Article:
Pseudorandom Bits and Sequences

Contents in Brief

  • 5.1 Introduction.............................169
  • 5.2 Random bit generation.......................171
  • 5.3 Pseudorandom bit generation....................173
  • 5.4 Statistical tests ...........................175
  • 5.5 Cryptographically secure pseudorandom bit generation......185
  • 5.6 Notes and further references....................187

Introduction

The security of many cryptographic systems depends upon the generation of unpredictable quantities. Examples include the keystream in the one-tune pad (§1.5.4), the secret key in the DES encryption algorithm (§7.4.2), the primes p, q in the RSA encryption (§8.2) and digital signature (§11.3.1) schemes, the private key a in the DSA (§11.5.1), and the challenges used hi challenge-response identification systems (§10.3). In all these cases, the quantities generated must be of sufficient size and be “random” in the sense that the probability of any particular value being selected must be sufficiently small to preclude an adversary' from gaining advantage through optimizing a search strategy based on such probability. For example, the key space for DES has size 256. If a secret key к were selected using a true random generator, an adversary would on average have to try 255 possible keys before guessing the correct key k. If, on the other hand, a key к were selected by first choosing a 16-bit random secret s, and then expanding it into a 56-bit key к using a complicated but publicly known function /, the adversary would on average only need to try 215 possible keys (obtamed by running every possible value for s through the function /).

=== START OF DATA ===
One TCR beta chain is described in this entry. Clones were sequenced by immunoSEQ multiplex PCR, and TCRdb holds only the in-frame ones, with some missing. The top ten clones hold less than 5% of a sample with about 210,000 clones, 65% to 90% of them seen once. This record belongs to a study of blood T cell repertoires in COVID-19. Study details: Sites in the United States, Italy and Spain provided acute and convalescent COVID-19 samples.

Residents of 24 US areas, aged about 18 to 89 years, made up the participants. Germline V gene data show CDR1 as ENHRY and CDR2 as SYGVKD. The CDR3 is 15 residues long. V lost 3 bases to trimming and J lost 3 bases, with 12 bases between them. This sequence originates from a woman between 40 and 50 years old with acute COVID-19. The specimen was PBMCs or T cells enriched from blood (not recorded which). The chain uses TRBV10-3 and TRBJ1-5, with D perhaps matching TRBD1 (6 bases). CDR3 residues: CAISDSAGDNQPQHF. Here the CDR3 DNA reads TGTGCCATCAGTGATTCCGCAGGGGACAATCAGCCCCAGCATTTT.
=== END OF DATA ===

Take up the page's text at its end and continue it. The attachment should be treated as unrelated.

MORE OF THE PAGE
This chapter considers techniques for the generation of random and pseudorandom bits and numbers. Related techniques for pseudorandom bit generation that are generally discussed hi the literature in the context of stream ciphers, including linear and nonlinear feedback shift registers (Chapter 6) and the output feedback mode (OFB) of block ciphers (Chapter 7), are addressed elsewhere hi this book.

Chapter outline

The remainder of §5.1 introduces basic concepts relevant to random and pseudorandom bit generation. §5.2 considers techniques for random bit generation, while §5.3 considers some techniques for pseudorandom bit generation. §5.4 describes statistical tests designed to measure the quality of a random bit generator. Cryptographically secure pseudorandom bit generators are the topic of §5.5. §5.6 concludes with references and further chapter notes.

 
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